One union representative has pointed out that the Budget contains no measures for single lady street vendors. One can notice that their numbers seem to have increased of late, and mostly of course they are from the lower strata of society trying to eke out a living. Unfortunately social and family breakdowns are more and more frequent, and women with children bear the brunt of this burden. They certainly need to be supported, and perhaps in the days to come the voice of the representative in favour of this group, and thus the group itself, may be given the attention that it undoubtedly deserves.
Indeed, street vending is an important informal sector in many countries, the developing ones in particular, and in Mauritius it is completely unregulated. But it represents an important informal sector in which considerable numbers of people earn their living, and if it is properly regulated this will bring about order in the heavily politically nurtured chaos that is currently its sad reality.
Which brings us to one feature in the Budget which has generated some cynicism: what amounts to a catalogue of legislations announced. Their proper place is the Government programme. Whoever advised the Minister of Finance to include them in the Budget? Be that as it may, it is public knowledge that several of them have been mentioned in previous Government programmes, and there has been no movement forward for the simple reason that the means to do so were not put at the disposal of those concerned with those legislations.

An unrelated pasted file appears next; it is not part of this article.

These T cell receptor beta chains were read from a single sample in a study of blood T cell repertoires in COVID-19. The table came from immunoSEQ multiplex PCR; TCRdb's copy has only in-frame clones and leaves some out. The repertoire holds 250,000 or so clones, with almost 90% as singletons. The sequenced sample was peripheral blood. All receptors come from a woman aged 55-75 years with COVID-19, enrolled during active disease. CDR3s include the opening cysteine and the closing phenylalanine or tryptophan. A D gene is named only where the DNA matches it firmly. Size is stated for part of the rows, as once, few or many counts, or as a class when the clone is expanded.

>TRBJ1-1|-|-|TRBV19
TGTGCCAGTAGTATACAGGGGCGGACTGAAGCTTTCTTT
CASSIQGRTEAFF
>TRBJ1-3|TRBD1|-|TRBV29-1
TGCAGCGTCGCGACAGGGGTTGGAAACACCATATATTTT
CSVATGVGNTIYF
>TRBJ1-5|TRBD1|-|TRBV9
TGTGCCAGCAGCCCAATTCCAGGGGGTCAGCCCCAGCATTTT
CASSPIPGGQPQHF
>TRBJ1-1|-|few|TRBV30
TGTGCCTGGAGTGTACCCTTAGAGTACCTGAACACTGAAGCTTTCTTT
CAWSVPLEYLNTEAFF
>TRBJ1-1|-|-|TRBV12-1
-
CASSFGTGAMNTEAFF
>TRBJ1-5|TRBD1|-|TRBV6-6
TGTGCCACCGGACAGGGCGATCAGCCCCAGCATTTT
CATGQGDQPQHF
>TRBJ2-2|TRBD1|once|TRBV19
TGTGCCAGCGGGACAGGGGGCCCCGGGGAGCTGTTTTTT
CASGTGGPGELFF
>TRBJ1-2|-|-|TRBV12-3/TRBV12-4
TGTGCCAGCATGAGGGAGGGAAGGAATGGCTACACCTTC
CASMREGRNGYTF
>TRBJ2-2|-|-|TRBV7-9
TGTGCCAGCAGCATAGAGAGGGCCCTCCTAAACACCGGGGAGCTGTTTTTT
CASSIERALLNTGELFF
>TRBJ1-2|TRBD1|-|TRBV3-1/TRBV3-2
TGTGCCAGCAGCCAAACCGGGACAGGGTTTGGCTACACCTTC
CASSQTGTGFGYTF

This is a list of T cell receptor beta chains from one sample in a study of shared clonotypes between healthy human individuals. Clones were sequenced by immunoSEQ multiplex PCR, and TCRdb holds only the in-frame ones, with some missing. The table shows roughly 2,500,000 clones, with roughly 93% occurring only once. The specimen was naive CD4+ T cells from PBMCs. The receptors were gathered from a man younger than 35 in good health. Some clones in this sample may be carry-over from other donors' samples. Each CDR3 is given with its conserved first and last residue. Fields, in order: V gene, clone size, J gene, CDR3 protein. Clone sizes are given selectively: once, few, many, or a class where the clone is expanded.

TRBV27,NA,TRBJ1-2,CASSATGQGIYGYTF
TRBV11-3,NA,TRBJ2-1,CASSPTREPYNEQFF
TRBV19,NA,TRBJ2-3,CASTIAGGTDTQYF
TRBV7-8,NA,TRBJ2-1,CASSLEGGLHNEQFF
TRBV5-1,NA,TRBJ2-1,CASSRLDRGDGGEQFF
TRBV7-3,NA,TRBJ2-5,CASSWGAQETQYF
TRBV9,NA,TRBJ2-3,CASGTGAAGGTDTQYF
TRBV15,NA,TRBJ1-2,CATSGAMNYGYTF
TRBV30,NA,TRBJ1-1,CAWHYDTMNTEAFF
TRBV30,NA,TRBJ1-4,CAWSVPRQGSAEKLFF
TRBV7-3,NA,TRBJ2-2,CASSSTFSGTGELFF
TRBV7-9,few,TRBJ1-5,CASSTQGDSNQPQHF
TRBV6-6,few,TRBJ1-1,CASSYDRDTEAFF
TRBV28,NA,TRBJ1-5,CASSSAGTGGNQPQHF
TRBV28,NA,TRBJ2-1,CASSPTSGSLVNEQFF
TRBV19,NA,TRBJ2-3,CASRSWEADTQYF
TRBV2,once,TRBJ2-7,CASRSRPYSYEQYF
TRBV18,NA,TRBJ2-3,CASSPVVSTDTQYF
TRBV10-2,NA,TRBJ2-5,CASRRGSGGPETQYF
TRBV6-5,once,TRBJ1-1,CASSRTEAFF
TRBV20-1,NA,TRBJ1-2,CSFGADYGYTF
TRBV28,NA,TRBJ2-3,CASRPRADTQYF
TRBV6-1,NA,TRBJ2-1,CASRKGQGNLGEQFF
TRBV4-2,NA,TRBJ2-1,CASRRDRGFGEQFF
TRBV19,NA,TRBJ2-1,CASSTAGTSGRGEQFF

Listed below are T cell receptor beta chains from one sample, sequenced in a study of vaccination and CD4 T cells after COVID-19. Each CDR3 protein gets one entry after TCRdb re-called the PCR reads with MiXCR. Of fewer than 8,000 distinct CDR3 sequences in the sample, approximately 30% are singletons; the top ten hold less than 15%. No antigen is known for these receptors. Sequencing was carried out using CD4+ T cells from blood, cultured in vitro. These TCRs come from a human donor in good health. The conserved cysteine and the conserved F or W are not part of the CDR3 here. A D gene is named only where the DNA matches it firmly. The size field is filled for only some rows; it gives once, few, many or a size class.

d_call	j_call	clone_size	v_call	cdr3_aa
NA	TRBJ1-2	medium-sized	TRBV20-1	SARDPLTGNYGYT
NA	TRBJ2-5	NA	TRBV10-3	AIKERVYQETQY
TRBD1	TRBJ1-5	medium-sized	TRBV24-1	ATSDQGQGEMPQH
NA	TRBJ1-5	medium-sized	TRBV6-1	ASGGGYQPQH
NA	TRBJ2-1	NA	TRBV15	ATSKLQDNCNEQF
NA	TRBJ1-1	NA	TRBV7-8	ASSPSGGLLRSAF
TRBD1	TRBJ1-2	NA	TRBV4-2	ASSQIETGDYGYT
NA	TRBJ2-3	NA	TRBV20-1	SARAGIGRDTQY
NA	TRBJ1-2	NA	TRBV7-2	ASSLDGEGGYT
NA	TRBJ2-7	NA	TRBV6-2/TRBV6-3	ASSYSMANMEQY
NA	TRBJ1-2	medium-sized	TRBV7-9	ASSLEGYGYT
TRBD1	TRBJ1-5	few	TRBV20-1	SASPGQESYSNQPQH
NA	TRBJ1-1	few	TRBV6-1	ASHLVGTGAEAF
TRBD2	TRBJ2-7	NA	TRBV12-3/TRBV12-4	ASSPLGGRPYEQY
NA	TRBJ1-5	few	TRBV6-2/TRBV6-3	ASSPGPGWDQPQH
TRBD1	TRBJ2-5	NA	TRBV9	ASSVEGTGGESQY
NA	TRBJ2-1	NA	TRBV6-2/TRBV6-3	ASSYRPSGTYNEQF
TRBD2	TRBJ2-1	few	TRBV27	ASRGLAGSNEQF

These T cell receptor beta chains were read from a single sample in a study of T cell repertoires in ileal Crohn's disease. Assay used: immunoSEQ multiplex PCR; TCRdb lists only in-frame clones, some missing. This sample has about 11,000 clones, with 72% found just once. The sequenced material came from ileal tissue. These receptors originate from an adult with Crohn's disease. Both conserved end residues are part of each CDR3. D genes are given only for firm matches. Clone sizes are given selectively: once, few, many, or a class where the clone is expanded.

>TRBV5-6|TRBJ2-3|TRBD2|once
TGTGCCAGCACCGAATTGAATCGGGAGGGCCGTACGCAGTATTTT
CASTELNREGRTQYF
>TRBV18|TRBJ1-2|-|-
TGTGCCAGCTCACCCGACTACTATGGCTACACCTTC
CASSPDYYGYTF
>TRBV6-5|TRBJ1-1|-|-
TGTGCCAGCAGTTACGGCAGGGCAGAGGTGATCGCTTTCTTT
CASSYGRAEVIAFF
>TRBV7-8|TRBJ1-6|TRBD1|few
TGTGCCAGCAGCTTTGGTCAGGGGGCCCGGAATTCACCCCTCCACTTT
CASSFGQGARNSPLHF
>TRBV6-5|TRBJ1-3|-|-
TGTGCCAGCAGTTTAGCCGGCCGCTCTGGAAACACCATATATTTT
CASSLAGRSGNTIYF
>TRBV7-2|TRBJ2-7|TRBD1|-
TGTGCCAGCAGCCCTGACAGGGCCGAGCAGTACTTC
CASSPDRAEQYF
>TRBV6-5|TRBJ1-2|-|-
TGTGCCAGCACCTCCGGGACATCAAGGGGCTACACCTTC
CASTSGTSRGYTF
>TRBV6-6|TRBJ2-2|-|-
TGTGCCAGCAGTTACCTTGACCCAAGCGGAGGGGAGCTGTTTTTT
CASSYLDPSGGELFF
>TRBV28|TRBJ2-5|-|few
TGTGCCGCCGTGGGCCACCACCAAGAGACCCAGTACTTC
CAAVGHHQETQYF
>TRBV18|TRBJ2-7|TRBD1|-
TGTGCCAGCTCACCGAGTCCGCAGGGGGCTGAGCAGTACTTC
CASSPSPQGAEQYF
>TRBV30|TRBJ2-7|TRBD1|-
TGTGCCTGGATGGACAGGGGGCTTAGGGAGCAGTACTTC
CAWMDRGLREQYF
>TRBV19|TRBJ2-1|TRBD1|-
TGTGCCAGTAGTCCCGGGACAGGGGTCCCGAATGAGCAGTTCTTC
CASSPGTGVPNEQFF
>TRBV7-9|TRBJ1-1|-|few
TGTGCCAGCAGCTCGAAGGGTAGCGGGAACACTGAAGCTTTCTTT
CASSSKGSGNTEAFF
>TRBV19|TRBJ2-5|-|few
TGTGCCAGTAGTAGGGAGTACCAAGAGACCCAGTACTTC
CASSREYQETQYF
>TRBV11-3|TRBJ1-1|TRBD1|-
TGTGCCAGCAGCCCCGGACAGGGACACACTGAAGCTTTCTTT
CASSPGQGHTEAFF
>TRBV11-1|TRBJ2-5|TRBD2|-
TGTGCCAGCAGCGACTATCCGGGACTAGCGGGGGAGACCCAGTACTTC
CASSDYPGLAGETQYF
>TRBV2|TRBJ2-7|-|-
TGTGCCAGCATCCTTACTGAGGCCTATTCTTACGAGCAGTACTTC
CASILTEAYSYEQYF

Additionally, there are policy issues that got stuck at higher levels, with no wish to tackle them head-on. Without such policy inputs and the institutional enabling elements, the announcements have remained declarations of intent. It is known that the best way to facilitate development and economic growth is to continually improve and update the regulatory bodies that exist, and create new robust ones where needed. Hopefully, this time round things will be different.
Another item in the Budget is the considerable sums earmarked for various feasibility studies. How many reports of such studies, and sector strategies, are lying dormant? That is because many of these did not take into account sufficiently the local context and realities, or if they did, the proposals threatened the status quo. If this is not to the advantage of certain people or interest groups, there will be no interest on following up on these reports. Perhaps the Minister of Finance should be more rigorous as regards future feasibility studies, and insist more on making best use of what exists already in each sector before allowing these costly exercises to proceed.
Overall, therefore, a more cautious and critical approach has to be adopted in the implementation of all the measures that the Budget has provided for, before another Annual Audit Report comes up with the familiar litany of unjustified expenditures and avoidable wastages.
* Published in print edition on 26 November 2010